LITTLE ROCK — A Senate committee on Wednesday endorsed a proposal to delay implementation of the state’s medical-marijuana program and sent the measure to the Senate for final approval.


In a voice vote with no dissent, the Senate Public Health, Welfare and Labor Committee gave a “do pass” recommendation to House Bill 1026 by Rep. Douglas House, R-North Little Rock.


The bill would delay the deadline for state agencies to adopt rules for the regulation of medical marijuana from 120 days to 180 days from the Nov. 8 passage of the state’s constitutional amendment legalizing medical-marijuana and would delay the program’s launch from June 1 to July 1.


House said the agencies need the extra time. The bill passed Tuesday in the House in a 91-0 vote.


In another voice vote with no dissenting votes heard, the committee endorsed and sent to the Senate HB 1058 by House. The bill, which was approved 70-23 in the House on Tuesday, would remove from the medical-marijuana amendment a requirement that a doctor recommending medical marijuana for a patient declare that the benefits of the drug are likely to outweigh the risks.


House said many doctors are not comfortable with making that declaration. For the sake of carrying out the will of the voters, the requirement should be removed, he said.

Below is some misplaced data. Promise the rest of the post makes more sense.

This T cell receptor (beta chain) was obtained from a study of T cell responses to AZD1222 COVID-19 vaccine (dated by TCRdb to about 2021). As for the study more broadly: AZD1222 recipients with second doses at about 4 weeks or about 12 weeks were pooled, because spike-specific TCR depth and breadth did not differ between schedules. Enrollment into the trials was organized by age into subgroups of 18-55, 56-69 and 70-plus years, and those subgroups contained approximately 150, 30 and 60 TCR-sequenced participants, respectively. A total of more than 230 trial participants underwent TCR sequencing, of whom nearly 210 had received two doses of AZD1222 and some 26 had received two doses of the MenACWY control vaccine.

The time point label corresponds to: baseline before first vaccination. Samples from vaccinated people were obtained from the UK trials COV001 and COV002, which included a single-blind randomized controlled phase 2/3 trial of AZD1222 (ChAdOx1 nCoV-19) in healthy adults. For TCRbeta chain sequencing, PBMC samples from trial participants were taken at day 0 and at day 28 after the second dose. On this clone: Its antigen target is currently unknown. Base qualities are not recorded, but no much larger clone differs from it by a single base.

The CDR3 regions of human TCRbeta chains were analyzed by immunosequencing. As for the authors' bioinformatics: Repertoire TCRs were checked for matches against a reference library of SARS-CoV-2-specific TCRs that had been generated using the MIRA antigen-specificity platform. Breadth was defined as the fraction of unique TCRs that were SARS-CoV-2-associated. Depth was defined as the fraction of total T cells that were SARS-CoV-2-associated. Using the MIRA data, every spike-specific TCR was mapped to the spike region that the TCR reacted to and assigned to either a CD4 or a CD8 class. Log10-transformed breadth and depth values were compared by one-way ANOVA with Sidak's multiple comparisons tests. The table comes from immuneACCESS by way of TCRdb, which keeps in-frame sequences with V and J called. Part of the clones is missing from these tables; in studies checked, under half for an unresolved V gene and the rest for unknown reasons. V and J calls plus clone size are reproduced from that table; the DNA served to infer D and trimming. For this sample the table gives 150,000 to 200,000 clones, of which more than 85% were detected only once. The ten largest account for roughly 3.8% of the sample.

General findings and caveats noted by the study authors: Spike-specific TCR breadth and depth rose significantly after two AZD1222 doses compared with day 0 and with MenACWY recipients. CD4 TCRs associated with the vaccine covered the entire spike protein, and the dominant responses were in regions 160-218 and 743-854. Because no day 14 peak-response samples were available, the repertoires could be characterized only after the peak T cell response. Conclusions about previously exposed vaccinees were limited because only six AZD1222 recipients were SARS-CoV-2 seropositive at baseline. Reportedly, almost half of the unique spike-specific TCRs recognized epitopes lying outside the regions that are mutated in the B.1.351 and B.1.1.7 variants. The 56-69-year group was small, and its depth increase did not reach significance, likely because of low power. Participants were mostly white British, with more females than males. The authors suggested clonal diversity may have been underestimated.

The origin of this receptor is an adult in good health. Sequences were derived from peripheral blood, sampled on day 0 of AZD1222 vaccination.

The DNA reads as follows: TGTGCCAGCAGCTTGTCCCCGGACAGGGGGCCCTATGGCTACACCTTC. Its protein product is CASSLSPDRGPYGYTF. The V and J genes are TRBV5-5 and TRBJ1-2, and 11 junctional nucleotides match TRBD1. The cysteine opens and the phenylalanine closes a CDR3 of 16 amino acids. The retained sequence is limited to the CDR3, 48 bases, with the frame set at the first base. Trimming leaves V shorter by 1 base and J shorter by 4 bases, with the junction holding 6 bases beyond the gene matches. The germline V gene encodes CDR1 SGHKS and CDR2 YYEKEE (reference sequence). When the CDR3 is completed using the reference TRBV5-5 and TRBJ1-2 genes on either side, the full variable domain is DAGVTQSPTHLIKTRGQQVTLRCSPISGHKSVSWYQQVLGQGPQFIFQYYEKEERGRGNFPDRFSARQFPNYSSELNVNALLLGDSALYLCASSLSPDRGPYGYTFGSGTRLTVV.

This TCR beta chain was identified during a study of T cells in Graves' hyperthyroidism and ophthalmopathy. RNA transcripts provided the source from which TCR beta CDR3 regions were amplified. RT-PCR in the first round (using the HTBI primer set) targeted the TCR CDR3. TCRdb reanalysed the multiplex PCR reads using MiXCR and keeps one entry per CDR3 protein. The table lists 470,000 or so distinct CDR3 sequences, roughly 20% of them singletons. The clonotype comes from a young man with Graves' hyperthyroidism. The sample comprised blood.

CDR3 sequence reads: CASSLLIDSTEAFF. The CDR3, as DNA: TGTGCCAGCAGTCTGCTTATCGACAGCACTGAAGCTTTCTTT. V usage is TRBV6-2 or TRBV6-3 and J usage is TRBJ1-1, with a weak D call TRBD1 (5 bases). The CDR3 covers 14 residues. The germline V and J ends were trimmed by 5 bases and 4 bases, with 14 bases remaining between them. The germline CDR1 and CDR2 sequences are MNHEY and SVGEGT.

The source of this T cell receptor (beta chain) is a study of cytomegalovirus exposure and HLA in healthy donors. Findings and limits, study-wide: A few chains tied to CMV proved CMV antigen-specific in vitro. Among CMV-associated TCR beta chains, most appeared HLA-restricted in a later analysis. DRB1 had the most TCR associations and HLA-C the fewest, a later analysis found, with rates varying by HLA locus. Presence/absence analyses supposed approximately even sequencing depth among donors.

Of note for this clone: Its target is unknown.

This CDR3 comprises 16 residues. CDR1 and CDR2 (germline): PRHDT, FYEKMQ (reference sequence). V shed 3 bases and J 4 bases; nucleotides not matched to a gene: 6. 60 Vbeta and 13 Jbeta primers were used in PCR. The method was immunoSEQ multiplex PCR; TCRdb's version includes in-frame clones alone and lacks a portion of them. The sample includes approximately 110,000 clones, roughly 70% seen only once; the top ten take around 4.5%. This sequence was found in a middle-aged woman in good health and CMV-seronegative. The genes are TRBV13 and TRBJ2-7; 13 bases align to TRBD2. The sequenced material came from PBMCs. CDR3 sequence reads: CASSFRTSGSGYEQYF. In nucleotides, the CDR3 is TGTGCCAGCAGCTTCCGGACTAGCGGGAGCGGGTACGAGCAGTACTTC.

The bill also would change the amendment to state that a patient’s medical information would be “confidential” but would not be considered “medical records.” House said the intent of the change is to avoid making the information subject to the federal Health Information Privacy Protection Act and said even accidental violations of the act carry hefty fines.


Sen. Stephanie Flowers, D-Pine Bluff, asked how the choice of wording in a state law could determine whether the information is subject to a federal law.


State Health Department attorney Robert Brech testified that the language change was being proposed as “a precaution” but acknowledged that “it is possible it could still fall under HIPPA.”